What better way to meet him than through his greatest movie roles?
Media coverage of his death was particularly detailed and sensational, a study found.
"Can you imagine the pain he felt as he experienced himself disintegrating?"
The "big tent" factor of both American parties and the constraints of the "winner-take-all" presidency makes for some particularly strange bedfellows. But is the two-party system under attack this election cycle? It certainly seems so -- and it could well be to Secretary Hillary Clinton's advantage.
When we lose a role model, we realize that the gap they've left behind, but it also brings to light the fact that others will have to fill that gap. There will be young minds who need someone to look up to, and that's a big pair of shoes to fill.
Teachers: we have this year to write a part for ourselves in a child's life. To write a scene for ourselves in a student's life. To influence a young person, a teenager, a young adult in the writing of their life account. It might seem a small role. But we are crucial in that we are those who can make a difference.
Once again, we miss him even more.
I'm writing this a few days after the anniversary of the death of Robin Williams. I know it's a little late and this post
You'll laugh, you'll sing, but most of all you'll continue the memory of a great talent.
On August 11, 2014, Robin's life shockingly ended in suicide. Much commentary ensued over the past year. On this first-year anniversary of his passing, it seems more than appropriate to ask the question: What have we learned from Robin Williams' suicide?
Robin Williams is about to touch our hearts in a dramatic film just one last time. The trailer for "Boulevard," the last
The death of comedian Robin Williams last month sparked a worldwide discussion about suicide, its underlying causes and how it might be prevented. And, with World Suicide Prevention Day taking place Sept. 10, the subject is certain to generate more debate as people seek to understand this important health issue. Having spent 10 years researching the subject while working as a professor of psychiatry, I believe there are things we can do as a community to tackle this problem. With that in mind, I thought it might be helpful to reflect on what researchers have learned over the years about strategies for preventing suicide.
In Canada, I quickly realized, depression is one of the only life-threatening illnesses that you have to be rich to get proper treatment for. Since 1961, Canadians have taken care of our neighbours, our family, and our friends if they have illnesses like heart disease, or diabetes. But if they're suicidal or depressed? We've basically said tough luck -- deal with it yourself. This while more people are actually suffer from mental health issues each year then heart disease and diabetes combined.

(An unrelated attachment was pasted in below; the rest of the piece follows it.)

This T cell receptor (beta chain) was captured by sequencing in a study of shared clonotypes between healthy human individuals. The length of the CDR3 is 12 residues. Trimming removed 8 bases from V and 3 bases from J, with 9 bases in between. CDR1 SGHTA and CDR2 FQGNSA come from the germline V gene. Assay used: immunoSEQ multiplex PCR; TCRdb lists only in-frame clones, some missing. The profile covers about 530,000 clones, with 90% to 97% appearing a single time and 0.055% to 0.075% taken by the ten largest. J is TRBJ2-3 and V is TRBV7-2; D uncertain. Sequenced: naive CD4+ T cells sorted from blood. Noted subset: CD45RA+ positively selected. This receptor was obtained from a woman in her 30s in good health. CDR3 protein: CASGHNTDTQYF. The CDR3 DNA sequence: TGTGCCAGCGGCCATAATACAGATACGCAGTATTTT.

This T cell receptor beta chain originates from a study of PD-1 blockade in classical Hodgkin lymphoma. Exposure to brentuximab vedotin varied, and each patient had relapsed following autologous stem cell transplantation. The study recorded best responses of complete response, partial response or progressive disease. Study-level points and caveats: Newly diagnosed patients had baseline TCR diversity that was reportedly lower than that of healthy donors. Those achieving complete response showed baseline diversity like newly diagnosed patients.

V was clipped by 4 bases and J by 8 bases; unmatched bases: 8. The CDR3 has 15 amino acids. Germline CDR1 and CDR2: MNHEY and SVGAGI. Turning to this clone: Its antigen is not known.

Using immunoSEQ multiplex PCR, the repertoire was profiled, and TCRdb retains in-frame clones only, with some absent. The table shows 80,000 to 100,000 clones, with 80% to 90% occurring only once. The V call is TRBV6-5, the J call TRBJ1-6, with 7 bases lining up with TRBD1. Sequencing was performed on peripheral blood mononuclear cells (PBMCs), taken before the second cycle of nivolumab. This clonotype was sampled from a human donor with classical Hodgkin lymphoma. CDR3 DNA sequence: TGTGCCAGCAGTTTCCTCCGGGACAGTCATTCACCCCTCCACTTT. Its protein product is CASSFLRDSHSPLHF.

Some with Bipolar or other mental health issues but they had one advantage that Robin Williams did not (I really wasn't going to say me, please)... they had not learned how to succeed in life. They were stuck and nothing before our work had worked.
The 2014 Emmy Awards was a night to honour some of television's finest actors, but between the makeout sessions, the red
I have my own ideas about what it means to control your own life and the right a person should have to end that life if they choose. But I'm not writing this to spout my opinion on suicide. I'm writing this to tell a story I'll never have the chance to tell Robin Williams, as if I would've had a chance of ever meeting the man.
A week after news of American actor and comedian Robin Williams’ death rippled through Hollywood, “Late Show” host David
On March 11, 2001, a woman named April died by suicide. Her friend Jenn was the one who found her. It was an extremely traumatic event in Jenn's life. It transformed her entire world. Let's encourage others to have careful and candid conversations about suicide. For Jenn's family, suicide exists at the dinner table and at every family gathering, because there's always an empty chair. But most families are not having these conversations.
I read Zelda Williams's tribute to her dad. I could barely focus on the accolades because my mind zeroed in on the few words "While I'll never, ever understand how he could be loved so deeply and not find it in his heart to stay..." Because that's the bottom line. His children loved him deeply, and he loved them, and yet, all that love was insufficient to keep him here...Or rather, the pain was just too much. That scares me.
A petition to name a character after Robin Williams in the next edition of the "Legend of Zelda" video game has earned over